“What?” Sesily said. Laura looked over at Sesily, too, and panicked. General Maxwell wasn’t in town.
“Nash, I would like you to please tell the general to stay away from my prisoner, and make sure that only guards from this village are assigned to guard her.”
“Ma’am?” Officer Nash replied, confused.
“I have reason not to trust the General Maxwell due to some . . . incriminating evidence found on him. If you speak a word of that I will have your rank and your job. Now make sure he and his men stay away from her, she’s a dangerous criminal.”
“Understood. I will do that now.”
“As you should,” Sesily said, giving him a glare. Officer Nash was only too eager to leave. Laura waited until she heard the man’s footsteps die away. She reached under the bed and withdrew the box, sitting down on the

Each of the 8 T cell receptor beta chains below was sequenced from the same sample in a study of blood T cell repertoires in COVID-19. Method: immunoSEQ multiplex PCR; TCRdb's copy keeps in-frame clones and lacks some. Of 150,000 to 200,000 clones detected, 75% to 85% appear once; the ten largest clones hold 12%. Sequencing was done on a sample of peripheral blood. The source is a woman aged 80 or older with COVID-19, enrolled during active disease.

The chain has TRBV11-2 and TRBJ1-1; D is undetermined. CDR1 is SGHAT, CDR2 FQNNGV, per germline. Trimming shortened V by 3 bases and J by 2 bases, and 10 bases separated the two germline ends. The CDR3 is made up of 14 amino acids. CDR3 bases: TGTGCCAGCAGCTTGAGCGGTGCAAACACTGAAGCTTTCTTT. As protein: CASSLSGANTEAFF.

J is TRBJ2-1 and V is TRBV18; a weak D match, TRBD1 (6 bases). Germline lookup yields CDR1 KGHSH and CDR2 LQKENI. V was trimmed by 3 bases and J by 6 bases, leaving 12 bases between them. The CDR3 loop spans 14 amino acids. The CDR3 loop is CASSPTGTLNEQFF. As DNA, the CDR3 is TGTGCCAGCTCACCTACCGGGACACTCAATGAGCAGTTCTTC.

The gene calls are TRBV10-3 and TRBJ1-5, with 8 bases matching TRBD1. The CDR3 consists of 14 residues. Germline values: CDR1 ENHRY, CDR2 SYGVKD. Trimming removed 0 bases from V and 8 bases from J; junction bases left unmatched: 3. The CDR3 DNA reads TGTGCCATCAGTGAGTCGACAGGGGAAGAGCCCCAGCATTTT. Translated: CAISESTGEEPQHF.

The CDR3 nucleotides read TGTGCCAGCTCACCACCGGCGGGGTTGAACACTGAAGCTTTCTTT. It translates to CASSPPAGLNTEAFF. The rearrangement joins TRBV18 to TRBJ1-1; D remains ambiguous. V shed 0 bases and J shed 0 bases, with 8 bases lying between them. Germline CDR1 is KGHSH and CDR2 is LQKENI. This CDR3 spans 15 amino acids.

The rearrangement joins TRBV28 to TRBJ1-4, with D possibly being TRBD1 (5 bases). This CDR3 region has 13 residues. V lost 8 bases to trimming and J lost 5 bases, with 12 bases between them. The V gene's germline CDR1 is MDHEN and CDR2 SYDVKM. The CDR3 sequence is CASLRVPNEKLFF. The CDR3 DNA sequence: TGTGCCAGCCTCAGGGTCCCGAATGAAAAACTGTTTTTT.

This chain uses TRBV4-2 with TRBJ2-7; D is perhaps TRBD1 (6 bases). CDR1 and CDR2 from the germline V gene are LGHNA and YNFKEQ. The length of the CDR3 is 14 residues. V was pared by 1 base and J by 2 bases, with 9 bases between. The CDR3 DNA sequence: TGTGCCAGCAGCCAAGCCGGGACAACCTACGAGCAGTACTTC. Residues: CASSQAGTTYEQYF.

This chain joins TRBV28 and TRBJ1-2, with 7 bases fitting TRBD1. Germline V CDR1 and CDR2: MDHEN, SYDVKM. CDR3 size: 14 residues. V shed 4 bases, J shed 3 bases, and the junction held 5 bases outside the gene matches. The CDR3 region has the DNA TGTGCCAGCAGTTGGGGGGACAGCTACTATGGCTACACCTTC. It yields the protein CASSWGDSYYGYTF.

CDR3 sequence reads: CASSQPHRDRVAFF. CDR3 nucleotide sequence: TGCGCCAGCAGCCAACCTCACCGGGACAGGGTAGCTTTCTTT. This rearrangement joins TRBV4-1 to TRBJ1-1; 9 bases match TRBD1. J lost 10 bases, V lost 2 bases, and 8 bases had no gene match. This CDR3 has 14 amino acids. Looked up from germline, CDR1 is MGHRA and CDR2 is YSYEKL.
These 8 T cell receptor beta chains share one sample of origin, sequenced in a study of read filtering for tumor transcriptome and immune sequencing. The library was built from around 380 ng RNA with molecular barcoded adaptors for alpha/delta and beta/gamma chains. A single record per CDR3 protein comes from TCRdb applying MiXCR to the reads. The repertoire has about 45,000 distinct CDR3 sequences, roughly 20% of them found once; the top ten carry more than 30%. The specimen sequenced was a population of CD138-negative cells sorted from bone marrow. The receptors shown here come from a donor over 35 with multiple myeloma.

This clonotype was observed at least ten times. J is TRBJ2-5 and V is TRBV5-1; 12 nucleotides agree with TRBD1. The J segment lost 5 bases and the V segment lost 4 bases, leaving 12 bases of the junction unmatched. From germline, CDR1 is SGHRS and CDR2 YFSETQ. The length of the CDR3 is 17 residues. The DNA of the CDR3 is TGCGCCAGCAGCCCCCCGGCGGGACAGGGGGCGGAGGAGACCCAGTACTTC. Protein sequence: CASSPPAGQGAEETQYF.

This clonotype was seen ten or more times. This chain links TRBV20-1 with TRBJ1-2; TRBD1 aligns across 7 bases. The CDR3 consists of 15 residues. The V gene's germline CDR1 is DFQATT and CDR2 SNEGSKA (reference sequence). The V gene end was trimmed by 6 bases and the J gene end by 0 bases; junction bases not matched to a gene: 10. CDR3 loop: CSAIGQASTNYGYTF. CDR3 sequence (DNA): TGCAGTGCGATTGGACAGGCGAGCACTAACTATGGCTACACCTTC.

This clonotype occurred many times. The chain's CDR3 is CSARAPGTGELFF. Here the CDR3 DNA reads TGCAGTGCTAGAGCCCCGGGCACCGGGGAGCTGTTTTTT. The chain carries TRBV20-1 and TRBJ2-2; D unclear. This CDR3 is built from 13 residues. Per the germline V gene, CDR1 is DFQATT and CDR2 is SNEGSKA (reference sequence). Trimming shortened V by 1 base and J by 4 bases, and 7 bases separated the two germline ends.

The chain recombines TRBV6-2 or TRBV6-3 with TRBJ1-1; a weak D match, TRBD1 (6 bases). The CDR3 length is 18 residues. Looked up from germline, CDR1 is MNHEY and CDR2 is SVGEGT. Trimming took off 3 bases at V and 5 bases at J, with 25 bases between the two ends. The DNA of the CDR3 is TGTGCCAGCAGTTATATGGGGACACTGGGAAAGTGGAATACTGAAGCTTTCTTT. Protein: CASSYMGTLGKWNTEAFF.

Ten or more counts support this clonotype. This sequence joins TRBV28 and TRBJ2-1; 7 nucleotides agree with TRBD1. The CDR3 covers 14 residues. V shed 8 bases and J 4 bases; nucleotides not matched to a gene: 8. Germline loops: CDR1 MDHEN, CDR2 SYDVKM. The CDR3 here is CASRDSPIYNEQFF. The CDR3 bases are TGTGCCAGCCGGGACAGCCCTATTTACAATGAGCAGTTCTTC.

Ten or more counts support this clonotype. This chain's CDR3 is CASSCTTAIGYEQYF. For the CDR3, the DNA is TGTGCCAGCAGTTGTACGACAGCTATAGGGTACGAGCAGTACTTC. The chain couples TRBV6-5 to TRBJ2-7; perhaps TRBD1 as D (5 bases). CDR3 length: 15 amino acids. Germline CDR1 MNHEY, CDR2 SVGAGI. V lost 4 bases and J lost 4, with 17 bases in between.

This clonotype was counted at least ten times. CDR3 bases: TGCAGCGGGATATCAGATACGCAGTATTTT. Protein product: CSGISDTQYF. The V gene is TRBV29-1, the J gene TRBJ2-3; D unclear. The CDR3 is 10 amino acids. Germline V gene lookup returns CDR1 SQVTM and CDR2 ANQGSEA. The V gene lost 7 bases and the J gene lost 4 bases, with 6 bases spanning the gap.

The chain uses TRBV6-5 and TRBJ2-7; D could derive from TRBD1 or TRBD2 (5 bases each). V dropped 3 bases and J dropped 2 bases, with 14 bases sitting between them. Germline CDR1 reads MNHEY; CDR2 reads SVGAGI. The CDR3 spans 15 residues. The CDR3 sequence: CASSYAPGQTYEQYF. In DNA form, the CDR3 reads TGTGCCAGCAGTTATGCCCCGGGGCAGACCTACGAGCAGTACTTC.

bed and setting it next to her.
“What are we going to do?” Laura said. “If your suspicions were right, then General Maxwell—”
“It’s not General Maxwell. For now let’s just call him the imposter. As you were saying, if my suspicions are right, then the imposter might have already broken Sasha out and they are heading here right now.”
Laura’s eyes widened. “Even without her magic she’s still a potential danger to humanity. She has many soulless slaves who would gladly do her bidding,” Sesily stated.
“I have a feeling we should make ourselves scarce,” Laura muttered.
“I couldn’t agree more, but where would we go?” Sesily asked.
“Anywhere but here. Our lives are in danger.”
“But we’d be running away, leaving all of these people for dead.”
“We’re two young women, barely old enough to even call ourselves that. What else could we do?”